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What You Need To Know About Wheatgrass

Wheatgrass is a magical little plant that at first glance, looks a lot like normal grass. It is tall and thin and grows out of tiny, taupe-colored seeds. If you’ve ever been to Booster Juice, then you have probably heard the hype. This tiny little plant contains the same nutrients as two and a half pounds of vegetables in only one ounce. It’s easy to grow wheatgrass at home in a small tray or pot. Once you buy the seeds, place them in the tray and water them daily. With access to sunshine, your wheatgrass should be sprouting in no time.

When it’s finally grown and ready to be picked, wheatgrass can be blended or put into a juicer to make it consumable. I initially blended mine, but it leaves a small film of the fibrous grass casing along the top of the blender. Needless to say, I discarded this with disgust without even considering the film on top may actually be healthy and full of nutrients. I decided after this that it might be worth investing in a juicer, which was a great idea. Every morning I now drink one shot of wheatgrass every morning, and once you see the health benefits, you’ll understand why.

Wheatgrass has a long and impressive record. It has been tracked all the way back to ancient Egyptian use. These Egyptians noticed the positive impact on their health after they began to consume wheatgrass. In 1930, Charles F. Schnabel used wheatgrass in an experiment. He knew the power of the super food and decided to note the affects it had when fed to a sick, dying chicken. Once the chicken had been fed wheatgrass for a few weeks, it was back to perfect health and even started producing eggs that were better quality than before the chicken was sick. This set off a demand for wheatgrass in many different countries; everyone wanted to experience the power of this super food.

Health Benefits

Why bother growing wheatgrass? Well, wheatgrass has become known as a super-food for good reason. Beliefs and studies about this plant vary. Some people believe it has healing powers and is able to heal the human body the same way it brought the poor dying chicken back to life in the 1930s. Those who don’t believe this can still attest to its vast amount of beneficial nutrients.

Wheatgrass offers countless benefits to the human body. Chlorophyll is a natural anti-inflammatory, and wheatgrass contains a vast amount of chlorophyll. Inflammations in all parts of the body will decrease, and your body will detoxify, often even eliminating bad breath! Wheatgrass contains more protein than meat or eggs, and it can amount to 25 percent of your daily intake. Protein is important for repairing muscles, bones, and skin. Wheatgrass also deposits enzymes that destroy toxins from your body, making it a powerful detoxifier. If this isn’t enough, wheatgrass also contains vitamin A, which is essential for a healthy immune system.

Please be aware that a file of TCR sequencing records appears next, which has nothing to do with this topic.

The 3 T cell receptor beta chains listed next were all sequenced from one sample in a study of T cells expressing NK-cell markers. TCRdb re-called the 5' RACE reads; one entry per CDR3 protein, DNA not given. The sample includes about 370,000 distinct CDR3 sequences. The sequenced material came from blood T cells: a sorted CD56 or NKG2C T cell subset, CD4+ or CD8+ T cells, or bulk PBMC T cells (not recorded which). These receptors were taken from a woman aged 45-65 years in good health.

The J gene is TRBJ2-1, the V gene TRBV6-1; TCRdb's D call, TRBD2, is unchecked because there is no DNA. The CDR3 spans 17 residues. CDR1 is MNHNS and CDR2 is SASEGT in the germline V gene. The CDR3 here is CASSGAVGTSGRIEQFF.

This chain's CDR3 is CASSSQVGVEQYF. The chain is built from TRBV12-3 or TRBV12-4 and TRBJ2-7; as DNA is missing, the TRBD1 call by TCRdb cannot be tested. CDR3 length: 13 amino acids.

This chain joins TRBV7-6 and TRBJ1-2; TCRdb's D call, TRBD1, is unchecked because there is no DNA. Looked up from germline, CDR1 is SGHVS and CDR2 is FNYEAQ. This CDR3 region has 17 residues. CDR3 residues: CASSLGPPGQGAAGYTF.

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If you’re trying to lose weight, adding a shot of wheatgrass to your diet every morning will aid in this. It has a very low calorie content. The calories it does contain are full of nutrients instead of fats. It contains zero percent of any fat whatsoever but contains minerals such as iron, calcium, and potassium. The sodium content is less than one percent. The natural source of protein and vitamins will help develop muscles and bone, simultaneously filling you up and curbing cravings for that sweet afternoon snack. With so many benefits listed, it’s hard to imagine why anyone wouldn’t want to try wheatgrass. Deodorizing your body, eliminating toxins, and increasing your energy levels all provide great reasons to give wheatgrass a try. One shot of this stuff a day and you’ll be feeling like a champion in no time!

How To Get It

Nowadays, there are many ways to get your daily serving of wheatgrass. It’s available in powdered supplements, liquid juice, or seeds. The best way to make sure you have a fresh supply of wheatgrass every day is to grow it yourself. It only takes a few minutes each morning to juice the grass and prepare a fresh shot of it. When buying wheatgrass in liquid form or making a large batch of it, take caution. When wheatgrass is juiced and exposed to oxygen, it can lose a lot of its nutrients. The juice will still be good for you; it just may not contain all of the benefits that a freshly squeezed competitor has to offer.

If you’ve decided to grow the grass at home, the first step is to get your hands on a large amount of wheatgrass seeds. These can often be hard to find. However, wheatgrass is actually grown from a specific part of the same seeds that are used to grow wheat. This means that any local farmer or feed store may be able to assist you in your search. Begin by asking around, especially in agricultural areas. If you haven’t had any luck from farmers or friends after asking around, there are always Internet websites that sell and ship wheatgrass, although this option may be a bit pricier. Once you receive the seeds, soak them in water overnight and then continuously rinse them the following day (at least three to five times). After you see a small sprouting tail emerging from the seed, plant the little sprouts into soil—and don’t be shy! For about a ten by ten tray, you should be using at least a half-pound of seeds. Water your plant every morning, allowing it to receive a good soak. When growing wheatgrass at home, often times there are issues with mold because of all the water and soil. To keep this problem at bay, invest in a mini fan to keep near your tray or pot of wheatgrass. Within a few days, you’ll have fully sprouted beautiful wheatgrass just begging to be juiced.

©2012 Off the Grid News

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